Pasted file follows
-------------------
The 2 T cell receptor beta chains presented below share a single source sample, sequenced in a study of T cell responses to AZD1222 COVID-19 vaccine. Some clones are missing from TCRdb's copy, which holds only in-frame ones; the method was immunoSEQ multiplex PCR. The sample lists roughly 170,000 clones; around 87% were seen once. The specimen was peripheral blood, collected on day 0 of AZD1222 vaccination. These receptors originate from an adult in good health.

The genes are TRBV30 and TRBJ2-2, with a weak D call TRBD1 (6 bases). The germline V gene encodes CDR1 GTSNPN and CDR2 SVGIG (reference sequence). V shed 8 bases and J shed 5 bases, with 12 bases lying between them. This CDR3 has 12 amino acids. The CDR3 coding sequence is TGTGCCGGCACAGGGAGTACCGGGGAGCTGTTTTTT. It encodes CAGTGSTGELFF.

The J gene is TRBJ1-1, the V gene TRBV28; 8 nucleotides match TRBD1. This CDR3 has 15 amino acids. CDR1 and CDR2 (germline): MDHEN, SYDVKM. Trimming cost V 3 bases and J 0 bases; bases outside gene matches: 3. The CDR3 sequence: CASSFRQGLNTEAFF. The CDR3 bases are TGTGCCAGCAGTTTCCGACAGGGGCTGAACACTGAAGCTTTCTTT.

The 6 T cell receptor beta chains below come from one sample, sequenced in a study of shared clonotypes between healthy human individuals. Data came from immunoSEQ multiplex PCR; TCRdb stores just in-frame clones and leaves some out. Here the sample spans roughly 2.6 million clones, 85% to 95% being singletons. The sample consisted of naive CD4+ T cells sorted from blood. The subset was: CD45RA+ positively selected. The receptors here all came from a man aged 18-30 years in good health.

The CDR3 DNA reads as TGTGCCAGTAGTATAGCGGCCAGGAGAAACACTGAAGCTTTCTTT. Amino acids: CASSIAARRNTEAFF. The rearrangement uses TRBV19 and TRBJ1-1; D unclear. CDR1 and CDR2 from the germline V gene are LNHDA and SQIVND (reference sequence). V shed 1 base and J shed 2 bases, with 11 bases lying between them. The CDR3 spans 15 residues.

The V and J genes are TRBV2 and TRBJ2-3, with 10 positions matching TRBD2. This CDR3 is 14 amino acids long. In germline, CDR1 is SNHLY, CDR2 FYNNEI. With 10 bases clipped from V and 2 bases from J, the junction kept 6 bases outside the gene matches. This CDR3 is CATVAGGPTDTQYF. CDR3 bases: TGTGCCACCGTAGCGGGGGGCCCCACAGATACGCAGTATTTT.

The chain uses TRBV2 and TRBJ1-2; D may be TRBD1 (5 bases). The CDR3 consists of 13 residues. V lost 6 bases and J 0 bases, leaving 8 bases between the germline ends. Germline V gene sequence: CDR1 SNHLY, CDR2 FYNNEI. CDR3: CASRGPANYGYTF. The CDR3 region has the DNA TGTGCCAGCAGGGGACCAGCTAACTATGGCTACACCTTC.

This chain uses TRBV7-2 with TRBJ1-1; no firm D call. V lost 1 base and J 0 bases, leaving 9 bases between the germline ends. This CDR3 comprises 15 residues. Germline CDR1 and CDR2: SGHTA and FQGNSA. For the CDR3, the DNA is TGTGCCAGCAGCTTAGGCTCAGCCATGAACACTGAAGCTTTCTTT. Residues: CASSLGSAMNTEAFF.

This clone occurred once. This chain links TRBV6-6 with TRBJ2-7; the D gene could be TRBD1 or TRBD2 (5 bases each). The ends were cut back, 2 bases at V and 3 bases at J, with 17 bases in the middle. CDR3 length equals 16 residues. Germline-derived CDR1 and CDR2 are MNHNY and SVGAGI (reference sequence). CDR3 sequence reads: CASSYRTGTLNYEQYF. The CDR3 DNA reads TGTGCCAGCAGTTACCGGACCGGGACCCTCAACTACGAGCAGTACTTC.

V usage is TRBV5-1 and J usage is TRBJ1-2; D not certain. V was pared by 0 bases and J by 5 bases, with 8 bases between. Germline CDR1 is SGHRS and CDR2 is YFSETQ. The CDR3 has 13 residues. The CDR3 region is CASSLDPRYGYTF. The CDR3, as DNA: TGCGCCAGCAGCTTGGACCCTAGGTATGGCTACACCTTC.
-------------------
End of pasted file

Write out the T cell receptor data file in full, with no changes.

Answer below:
The 2 T cell receptor beta chains presented below share a single source sample, sequenced in a study of T cell responses to AZD1222 COVID-19 vaccine. Some clones are missing from TCRdb's copy, which holds only in-frame ones; the method was immunoSEQ multiplex PCR. The sample lists roughly 170,000 clones; around 87% were seen once. The specimen was peripheral blood, collected on day 0 of AZD1222 vaccination. These receptors originate from an adult in good health.

The genes are TRBV30 and TRBJ2-2, with a weak D call TRBD1 (6 bases). The germline V gene encodes CDR1 GTSNPN and CDR2 SVGIG (reference sequence). V shed 8 bases and J shed 5 bases, with 12 bases lying between them. This CDR3 has 12 amino acids. The CDR3 coding sequence is TGTGCCGGCACAGGGAGTACCGGGGAGCTGTTTTTT. It encodes CAGTGSTGELFF.

The J gene is TRBJ1-1, the V gene TRBV28; 8 nucleotides match TRBD1. This CDR3 has 15 amino acids. CDR1 and CDR2 (germline): MDHEN, SYDVKM. Trimming cost V 3 bases and J 0 bases; bases outside gene matches: 3. The CDR3 sequence: CASSFRQGLNTEAFF. The CDR3 bases are TGTGCCAGCAGTTTCCGACAGGGGCTGAACACTGAAGCTTTCTTT.

The 6 T cell receptor beta chains below come from one sample, sequenced in a study of shared clonotypes between healthy human individuals. Data came from immunoSEQ multiplex PCR; TCRdb stores just in-frame clones and leaves some out. Here the sample spans roughly 2.6 million clones, 85% to 95% being singletons. The sample consisted of naive CD4+ T cells sorted from blood. The subset was: CD45RA+ positively selected. The receptors here all came from a man aged 18-30 years in good health.

The CDR3 DNA reads as TGTGCCAGTAGTATAGCGGCCAGGAGAAACACTGAAGCTTTCTTT. Amino acids: CASSIAARRNTEAFF. The rearrangement uses TRBV19 and TRBJ1-1; D unclear. CDR1 and CDR2 from the germline V gene are LNHDA and SQIVND (reference sequence). V shed 1 base and J shed 2 bases, with 11 bases lying between them. The CDR3 spans 15 residues.

The V and J genes are TRBV2 and TRBJ2-3, with 10 positions matching TRBD2. This CDR3 is 14 amino acids long. In germline, CDR1 is SNHLY, CDR2 FYNNEI. With 10 bases clipped from V and 2 bases from J, the junction kept 6 bases outside the gene matches. This CDR3 is CATVAGGPTDTQYF. CDR3 bases: TGTGCCACCGTAGCGGGGGGCCCCACAGATACGCAGTATTTT.

The chain uses TRBV2 and TRBJ1-2; D may be TRBD1 (5 bases). The CDR3 consists of 13 residues. V lost 6 bases and J 0 bases, leaving 8 bases between the germline ends. Germline V gene sequence: CDR1 SNHLY, CDR2 FYNNEI. CDR3: CASRGPANYGYTF. The CDR3 region has the DNA TGTGCCAGCAGGGGACCAGCTAACTATGGCTACACCTTC.

This chain uses TRBV7-2 with TRBJ1-1; no firm D call. V lost 1 base and J 0 bases, leaving 9 bases between the germline ends. This CDR3 comprises 15 residues. Germline CDR1 and CDR2: SGHTA and FQGNSA. For the CDR3, the DNA is TGTGCCAGCAGCTTAGGCTCAGCCATGAACACTGAAGCTTTCTTT. Residues: CASSLGSAMNTEAFF.

This clone occurred once. This chain links TRBV6-6 with TRBJ2-7; the D gene could be TRBD1 or TRBD2 (5 bases each). The ends were cut back, 2 bases at V and 3 bases at J, with 17 bases in the middle. CDR3 length equals 16 residues. Germline-derived CDR1 and CDR2 are MNHNY and SVGAGI (reference sequence). CDR3 sequence reads: CASSYRTGTLNYEQYF. The CDR3 DNA reads TGTGCCAGCAGTTACCGGACCGGGACCCTCAACTACGAGCAGTACTTC.

V usage is TRBV5-1 and J usage is TRBJ1-2; D not certain. V was pared by 0 bases and J by 5 bases, with 8 bases between. Germline CDR1 is SGHRS and CDR2 is YFSETQ. The CDR3 has 13 residues. The CDR3 region is CASSLDPRYGYTF. The CDR3, as DNA: TGCGCCAGCAGCTTGGACCCTAGGTATGGCTACACCTTC.